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Lebanon I-44 Speedway A Star Maker

Track Located On Historic U.S. Route 66 Holds NASCAR History
By Paul Schaefer, NASCAR
November 13, 2012 - 2:01pm

DAYTONA BEACH, Fla. — A storied Missouri short track will celebrate its 30th anniversary as it re-enters the NASCAR Whelen All-American Series in 2013.

Lebanon I-44 Speedway was part of the NASCAR Whelen All-American Series from 1989-2001 and is now on its second run with an asphalt surface. The historic speedway’s property fronts on a section of Historic U.S. Route 66. The old road, now known as Pecos Drive where it passes the track, was designated as one of the United States’ first national highways in 1926. The speedway was designated as one of the first modern-era NASCAR-sanctioned paved short tracks in the state in 1989. Route 66 ran 2,451 miles between Chicago and Los Angeles. The speedway runs three-eighths of a mile. The old highway is no longer a part of the nation’s interstate highway network but retains its history. The track rejoins NASCAR and continues to add to its history.

The late Bill Willard owned and operated Willard Construction Company, and developed the speedway adjacent to his quarry on terrain that formed a natural bowl. The track, quarry and old U.S. Route 66 all sit alongside the modern era’s Interstate 44 that runs between St. Louis and Wichita Falls, Texas.

Willard opened Lebanon I-44 Speedway as a .375-mile dirt track in 1983. Dirt Late Model driver Larry Phillips from nearby Springfield, Mo., frequented the track between chasing big money dirt events. As the popularity of dirt Late Model racing exploded in the early 1980s, Phillips became nationally known.
The Lebanon track produced great racing and was a comfortable facility for both fans and teams just as Willard engineered it. What the track lacked was the national prominence Willard envisioned. He decided to shake-up the Missouri racing scene in 1989.

In a state still dominated by dirt track racing, Willard became a revolutionary and paved his speedways in Lebanon and Bolivar, Mo. He crowned his renovated tracks by leading them into the NASCAR Whelen All-American Series.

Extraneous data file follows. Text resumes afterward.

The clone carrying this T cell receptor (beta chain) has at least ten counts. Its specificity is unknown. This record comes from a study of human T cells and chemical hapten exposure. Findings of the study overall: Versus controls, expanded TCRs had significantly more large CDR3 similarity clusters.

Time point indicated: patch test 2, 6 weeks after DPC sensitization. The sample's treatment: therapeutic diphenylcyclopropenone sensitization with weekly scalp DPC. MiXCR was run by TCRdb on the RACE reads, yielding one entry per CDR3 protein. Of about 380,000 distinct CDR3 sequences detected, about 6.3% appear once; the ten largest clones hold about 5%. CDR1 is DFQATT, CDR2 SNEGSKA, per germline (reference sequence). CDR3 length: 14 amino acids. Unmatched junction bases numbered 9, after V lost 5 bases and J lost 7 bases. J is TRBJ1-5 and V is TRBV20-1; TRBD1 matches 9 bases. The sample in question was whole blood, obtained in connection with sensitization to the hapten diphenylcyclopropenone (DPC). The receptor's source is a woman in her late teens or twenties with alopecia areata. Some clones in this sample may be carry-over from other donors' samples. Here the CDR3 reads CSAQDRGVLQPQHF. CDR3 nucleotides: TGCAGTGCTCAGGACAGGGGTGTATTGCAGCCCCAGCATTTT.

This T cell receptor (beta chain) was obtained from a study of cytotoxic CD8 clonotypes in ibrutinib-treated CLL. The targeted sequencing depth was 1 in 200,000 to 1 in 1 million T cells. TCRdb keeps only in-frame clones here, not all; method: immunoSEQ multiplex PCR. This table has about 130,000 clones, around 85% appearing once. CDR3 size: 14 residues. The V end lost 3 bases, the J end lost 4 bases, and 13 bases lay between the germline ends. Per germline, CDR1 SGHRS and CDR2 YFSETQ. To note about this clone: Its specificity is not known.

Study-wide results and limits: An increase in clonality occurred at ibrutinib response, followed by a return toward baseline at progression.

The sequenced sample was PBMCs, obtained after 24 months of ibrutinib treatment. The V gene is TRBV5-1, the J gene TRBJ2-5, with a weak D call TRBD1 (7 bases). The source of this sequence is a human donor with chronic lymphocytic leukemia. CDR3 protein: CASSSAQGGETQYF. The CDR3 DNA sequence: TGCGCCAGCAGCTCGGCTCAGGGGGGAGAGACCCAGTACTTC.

With their conversion to asphalt, Phillips was noncommittal about his future racing at them. He had plenty of pavement racing experience but he was still earning a good income running on the big money dirt circuit. Fellow dirt track star Joe Kosiski, the 1986 NASCAR Whelen All-American Series national champion, encouraged Phillips to give the NASCAR program a try.

Still uncertain, Phillips decided to follow Kosiski’s advice and Lebanon I-44 Speedway became the launching pad for his extraordinary NASCAR Whelen All-American Series career. In NASCAR-sanctioned events between 1989 and 2001 Phillips won five national championships, seven regional championships, 13 track championships spread over three tracks, and a career total of 226 feature wins in 308 starts.

Three of those national titles (1989, 1995-96) came by racing at Lebanon and Bolivar.

Phillips won a total of five Lebanon I-44 track championships in 1993-96 and 1998. Off track, he’d share knowledge or if need be critique young drivers. In the 1990s rising stars at Lebanon included Jamie McMurray and Ricky Icenhower. McMurray, now a NASCAR Sprint Cup Series star, won Lebanon’s 1997 Late Model championship over Phillips. Icenhower won a 1992 NASCAR regional championship. James Ince served as Phillips’ crew chief for a couple of championships. Ince went onto be a race-winning crew chief in the NASCAR Sprint Cup Series. Another former crewman, Kevin Greven, is now the track’s General Manager and promoter. Earlier in his career, Phillips mentored young guns including Ken Schrader, Kenny Wallace and Mark Martin.

In addition to Phillips and McMurray, other NASCAR Late Model champions at Lebanon between 1989-2001 include Kirk Shaw, Mike Wallace, the youngest of brother of Rusty and Kenny Wallace; Russell Phillips who was not related to Larry Phillips, and Ken Dickinson. Tim Swearengin won the most recent two NASCAR championships there in 2000-01. Afterward, the track became independent and converted to dirt.

Phillips health began to fail and he ran the last race of his career at Lebanon in April 2001. He passed away in 2004.

After Willard’s passing in 2002, his sons Bradley and David became the track owners. Wanting to shake things up again, the brothers took the track back to its origins as a dirt track in 2003. It changed back to the asphalt surface again in 2010. Mike Slone won the pavement Late Model division track championship in 2010 and 2012. Chrissy Wallace, daughter of Mike Wallace, won the division championship in 2011.